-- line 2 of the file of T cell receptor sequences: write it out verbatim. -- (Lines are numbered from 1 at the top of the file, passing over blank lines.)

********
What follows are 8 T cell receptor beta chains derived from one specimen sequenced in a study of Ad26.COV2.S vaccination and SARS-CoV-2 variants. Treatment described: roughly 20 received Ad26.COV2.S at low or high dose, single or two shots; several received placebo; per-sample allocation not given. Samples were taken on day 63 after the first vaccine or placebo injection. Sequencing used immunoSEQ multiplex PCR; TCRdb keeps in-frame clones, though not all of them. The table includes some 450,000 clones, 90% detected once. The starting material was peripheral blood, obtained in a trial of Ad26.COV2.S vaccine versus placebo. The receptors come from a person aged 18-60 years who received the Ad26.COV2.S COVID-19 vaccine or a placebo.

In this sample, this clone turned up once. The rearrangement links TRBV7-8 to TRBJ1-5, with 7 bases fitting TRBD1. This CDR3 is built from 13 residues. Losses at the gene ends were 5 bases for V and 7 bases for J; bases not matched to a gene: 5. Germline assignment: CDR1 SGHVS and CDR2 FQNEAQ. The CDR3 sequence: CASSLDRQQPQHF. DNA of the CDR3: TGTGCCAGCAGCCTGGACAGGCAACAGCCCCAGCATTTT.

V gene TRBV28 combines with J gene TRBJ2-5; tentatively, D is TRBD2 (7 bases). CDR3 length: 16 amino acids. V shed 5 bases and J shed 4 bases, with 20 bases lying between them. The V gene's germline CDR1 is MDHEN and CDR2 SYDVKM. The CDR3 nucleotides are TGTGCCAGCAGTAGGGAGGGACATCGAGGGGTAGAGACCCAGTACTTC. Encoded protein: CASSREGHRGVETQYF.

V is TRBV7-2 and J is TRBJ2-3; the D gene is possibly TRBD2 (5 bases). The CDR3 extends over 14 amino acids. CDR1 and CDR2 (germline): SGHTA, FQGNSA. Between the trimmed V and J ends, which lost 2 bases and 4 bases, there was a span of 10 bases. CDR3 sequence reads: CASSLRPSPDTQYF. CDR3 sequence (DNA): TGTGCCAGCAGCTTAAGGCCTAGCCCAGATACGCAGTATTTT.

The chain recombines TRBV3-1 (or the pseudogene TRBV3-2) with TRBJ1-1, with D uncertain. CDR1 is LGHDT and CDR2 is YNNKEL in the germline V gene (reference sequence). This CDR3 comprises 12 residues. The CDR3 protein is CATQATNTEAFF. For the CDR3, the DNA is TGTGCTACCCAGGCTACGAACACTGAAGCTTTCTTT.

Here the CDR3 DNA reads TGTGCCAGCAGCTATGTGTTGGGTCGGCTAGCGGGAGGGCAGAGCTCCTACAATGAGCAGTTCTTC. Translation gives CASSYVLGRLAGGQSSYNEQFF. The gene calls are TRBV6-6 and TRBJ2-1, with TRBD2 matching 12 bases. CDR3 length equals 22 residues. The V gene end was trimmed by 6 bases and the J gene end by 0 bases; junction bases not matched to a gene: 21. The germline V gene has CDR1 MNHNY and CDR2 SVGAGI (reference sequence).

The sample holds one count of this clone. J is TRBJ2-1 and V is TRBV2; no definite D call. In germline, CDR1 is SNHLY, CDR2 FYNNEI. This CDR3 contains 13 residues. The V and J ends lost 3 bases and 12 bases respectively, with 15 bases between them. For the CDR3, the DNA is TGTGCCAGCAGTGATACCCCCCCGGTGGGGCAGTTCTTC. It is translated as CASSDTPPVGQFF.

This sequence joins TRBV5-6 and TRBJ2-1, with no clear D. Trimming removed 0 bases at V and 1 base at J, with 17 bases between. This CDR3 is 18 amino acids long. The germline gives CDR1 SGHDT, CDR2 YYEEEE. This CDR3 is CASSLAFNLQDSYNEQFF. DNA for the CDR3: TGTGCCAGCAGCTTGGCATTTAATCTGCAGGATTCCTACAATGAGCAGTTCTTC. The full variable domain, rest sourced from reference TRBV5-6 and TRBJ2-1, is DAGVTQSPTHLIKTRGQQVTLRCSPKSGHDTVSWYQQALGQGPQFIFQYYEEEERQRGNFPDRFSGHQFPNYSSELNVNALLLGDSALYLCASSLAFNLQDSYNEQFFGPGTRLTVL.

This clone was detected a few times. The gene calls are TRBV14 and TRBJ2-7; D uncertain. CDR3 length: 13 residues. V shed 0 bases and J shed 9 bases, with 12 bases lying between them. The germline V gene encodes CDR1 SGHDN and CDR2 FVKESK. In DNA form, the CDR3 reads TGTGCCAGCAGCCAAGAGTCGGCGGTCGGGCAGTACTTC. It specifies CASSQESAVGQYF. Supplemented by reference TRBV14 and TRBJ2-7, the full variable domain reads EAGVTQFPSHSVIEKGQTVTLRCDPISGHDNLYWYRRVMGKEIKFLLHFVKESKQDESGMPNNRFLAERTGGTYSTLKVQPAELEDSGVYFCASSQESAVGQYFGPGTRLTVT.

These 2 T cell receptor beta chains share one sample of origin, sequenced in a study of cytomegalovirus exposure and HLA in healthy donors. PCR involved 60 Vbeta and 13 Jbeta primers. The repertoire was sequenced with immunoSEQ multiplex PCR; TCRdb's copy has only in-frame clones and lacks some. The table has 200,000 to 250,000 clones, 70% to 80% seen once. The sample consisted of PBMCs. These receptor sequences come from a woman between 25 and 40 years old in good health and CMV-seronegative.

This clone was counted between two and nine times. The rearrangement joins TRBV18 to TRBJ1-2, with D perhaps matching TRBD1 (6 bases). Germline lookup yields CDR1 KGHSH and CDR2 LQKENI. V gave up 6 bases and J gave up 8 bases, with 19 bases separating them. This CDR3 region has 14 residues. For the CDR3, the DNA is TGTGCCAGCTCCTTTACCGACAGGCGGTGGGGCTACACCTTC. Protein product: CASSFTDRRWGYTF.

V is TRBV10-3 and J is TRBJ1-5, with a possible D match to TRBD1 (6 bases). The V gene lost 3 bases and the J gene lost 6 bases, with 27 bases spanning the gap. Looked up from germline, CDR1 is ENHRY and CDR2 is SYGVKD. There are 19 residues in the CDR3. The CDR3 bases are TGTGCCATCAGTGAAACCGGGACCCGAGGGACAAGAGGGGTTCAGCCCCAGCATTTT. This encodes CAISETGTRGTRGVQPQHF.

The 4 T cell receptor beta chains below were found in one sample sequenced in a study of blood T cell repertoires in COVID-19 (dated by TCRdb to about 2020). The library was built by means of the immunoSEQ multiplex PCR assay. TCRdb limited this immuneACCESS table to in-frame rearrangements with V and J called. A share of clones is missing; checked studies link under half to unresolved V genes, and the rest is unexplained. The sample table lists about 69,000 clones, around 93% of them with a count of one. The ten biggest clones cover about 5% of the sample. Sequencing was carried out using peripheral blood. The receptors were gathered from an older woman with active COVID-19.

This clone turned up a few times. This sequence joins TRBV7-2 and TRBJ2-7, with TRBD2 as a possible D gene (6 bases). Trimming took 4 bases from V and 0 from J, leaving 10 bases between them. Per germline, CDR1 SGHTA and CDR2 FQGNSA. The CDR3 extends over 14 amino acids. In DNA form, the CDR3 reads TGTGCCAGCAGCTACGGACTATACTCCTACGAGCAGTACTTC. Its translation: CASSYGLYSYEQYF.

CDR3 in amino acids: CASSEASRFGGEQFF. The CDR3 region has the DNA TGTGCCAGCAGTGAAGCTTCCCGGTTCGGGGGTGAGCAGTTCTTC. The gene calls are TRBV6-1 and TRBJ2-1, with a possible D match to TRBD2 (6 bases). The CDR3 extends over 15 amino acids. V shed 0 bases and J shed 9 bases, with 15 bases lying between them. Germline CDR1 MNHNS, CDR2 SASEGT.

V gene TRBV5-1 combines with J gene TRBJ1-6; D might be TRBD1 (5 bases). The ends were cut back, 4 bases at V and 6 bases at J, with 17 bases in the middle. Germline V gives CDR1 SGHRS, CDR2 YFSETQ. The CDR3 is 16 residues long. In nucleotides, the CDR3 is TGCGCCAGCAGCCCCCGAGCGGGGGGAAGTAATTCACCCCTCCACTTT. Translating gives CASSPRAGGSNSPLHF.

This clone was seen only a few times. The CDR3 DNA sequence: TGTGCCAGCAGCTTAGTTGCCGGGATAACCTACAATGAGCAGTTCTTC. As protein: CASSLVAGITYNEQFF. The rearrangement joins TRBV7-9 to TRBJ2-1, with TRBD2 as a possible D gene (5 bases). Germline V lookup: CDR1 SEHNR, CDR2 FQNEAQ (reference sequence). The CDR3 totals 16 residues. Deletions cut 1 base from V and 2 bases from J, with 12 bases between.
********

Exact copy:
In this sample, this clone turned up once. The rearrangement links TRBV7-8 to TRBJ1-5, with 7 bases fitting TRBD1. This CDR3 is built from 13 residues. Losses at the gene ends were 5 bases for V and 7 bases for J; bases not matched to a gene: 5. Germline assignment: CDR1 SGHVS and CDR2 FQNEAQ. The CDR3 sequence: CASSLDRQQPQHF. DNA of the CDR3: TGTGCCAGCAGCCTGGACAGGCAACAGCCCCAGCATTTT.